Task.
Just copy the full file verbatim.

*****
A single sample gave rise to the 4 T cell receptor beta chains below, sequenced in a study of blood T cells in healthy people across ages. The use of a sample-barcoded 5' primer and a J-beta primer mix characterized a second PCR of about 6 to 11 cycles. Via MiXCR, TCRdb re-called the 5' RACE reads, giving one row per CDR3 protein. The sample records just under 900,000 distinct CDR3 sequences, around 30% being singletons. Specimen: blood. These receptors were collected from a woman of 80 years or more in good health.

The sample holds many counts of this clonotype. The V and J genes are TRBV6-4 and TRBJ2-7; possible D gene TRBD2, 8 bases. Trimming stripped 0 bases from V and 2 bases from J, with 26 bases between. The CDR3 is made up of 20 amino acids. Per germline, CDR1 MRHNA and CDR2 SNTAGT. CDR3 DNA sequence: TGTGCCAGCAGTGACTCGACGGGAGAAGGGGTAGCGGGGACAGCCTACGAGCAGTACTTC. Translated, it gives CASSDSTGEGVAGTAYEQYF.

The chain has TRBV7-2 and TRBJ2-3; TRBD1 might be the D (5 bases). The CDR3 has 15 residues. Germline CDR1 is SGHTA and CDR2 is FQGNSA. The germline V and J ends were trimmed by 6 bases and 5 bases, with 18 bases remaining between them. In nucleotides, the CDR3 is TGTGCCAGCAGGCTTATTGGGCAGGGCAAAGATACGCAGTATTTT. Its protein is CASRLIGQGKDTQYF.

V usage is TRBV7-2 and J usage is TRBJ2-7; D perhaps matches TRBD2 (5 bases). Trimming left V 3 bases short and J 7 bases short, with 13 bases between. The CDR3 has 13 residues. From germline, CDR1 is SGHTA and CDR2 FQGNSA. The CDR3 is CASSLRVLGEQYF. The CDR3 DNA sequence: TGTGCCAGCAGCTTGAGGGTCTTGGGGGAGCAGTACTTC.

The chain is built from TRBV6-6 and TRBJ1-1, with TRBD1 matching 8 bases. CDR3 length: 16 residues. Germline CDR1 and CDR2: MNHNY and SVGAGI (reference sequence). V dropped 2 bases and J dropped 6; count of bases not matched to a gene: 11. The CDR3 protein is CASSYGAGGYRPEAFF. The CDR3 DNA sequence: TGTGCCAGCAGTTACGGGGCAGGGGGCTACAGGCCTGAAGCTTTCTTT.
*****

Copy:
A single sample gave rise to the 4 T cell receptor beta chains below, sequenced in a study of blood T cells in healthy people across ages. The use of a sample-barcoded 5' primer and a J-beta primer mix characterized a second PCR of about 6 to 11 cycles. Via MiXCR, TCRdb re-called the 5' RACE reads, giving one row per CDR3 protein. The sample records just under 900,000 distinct CDR3 sequences, around 30% being singletons. Specimen: blood. These receptors were collected from a woman of 80 years or more in good health.

The sample holds many counts of this clonotype. The V and J genes are TRBV6-4 and TRBJ2-7; possible D gene TRBD2, 8 bases. Trimming stripped 0 bases from V and 2 bases from J, with 26 bases between. The CDR3 is made up of 20 amino acids. Per germline, CDR1 MRHNA and CDR2 SNTAGT. CDR3 DNA sequence: TGTGCCAGCAGTGACTCGACGGGAGAAGGGGTAGCGGGGACAGCCTACGAGCAGTACTTC. Translated, it gives CASSDSTGEGVAGTAYEQYF.

The chain has TRBV7-2 and TRBJ2-3; TRBD1 might be the D (5 bases). The CDR3 has 15 residues. Germline CDR1 is SGHTA and CDR2 is FQGNSA. The germline V and J ends were trimmed by 6 bases and 5 bases, with 18 bases remaining between them. In nucleotides, the CDR3 is TGTGCCAGCAGGCTTATTGGGCAGGGCAAAGATACGCAGTATTTT. Its protein is CASRLIGQGKDTQYF.

V usage is TRBV7-2 and J usage is TRBJ2-7; D perhaps matches TRBD2 (5 bases). Trimming left V 3 bases short and J 7 bases short, with 13 bases between. The CDR3 has 13 residues. From germline, CDR1 is SGHTA and CDR2 FQGNSA. The CDR3 is CASSLRVLGEQYF. The CDR3 DNA sequence: TGTGCCAGCAGCTTGAGGGTCTTGGGGGAGCAGTACTTC.

The chain is built from TRBV6-6 and TRBJ1-1, with TRBD1 matching 8 bases. CDR3 length: 16 residues. Germline CDR1 and CDR2: MNHNY and SVGAGI (reference sequence). V dropped 2 bases and J dropped 6; count of bases not matched to a gene: 11. The CDR3 protein is CASSYGAGGYRPEAFF. The CDR3 DNA sequence: TGTGCCAGCAGTTACGGGGCAGGGGGCTACAGGCCTGAAGCTTTCTTT.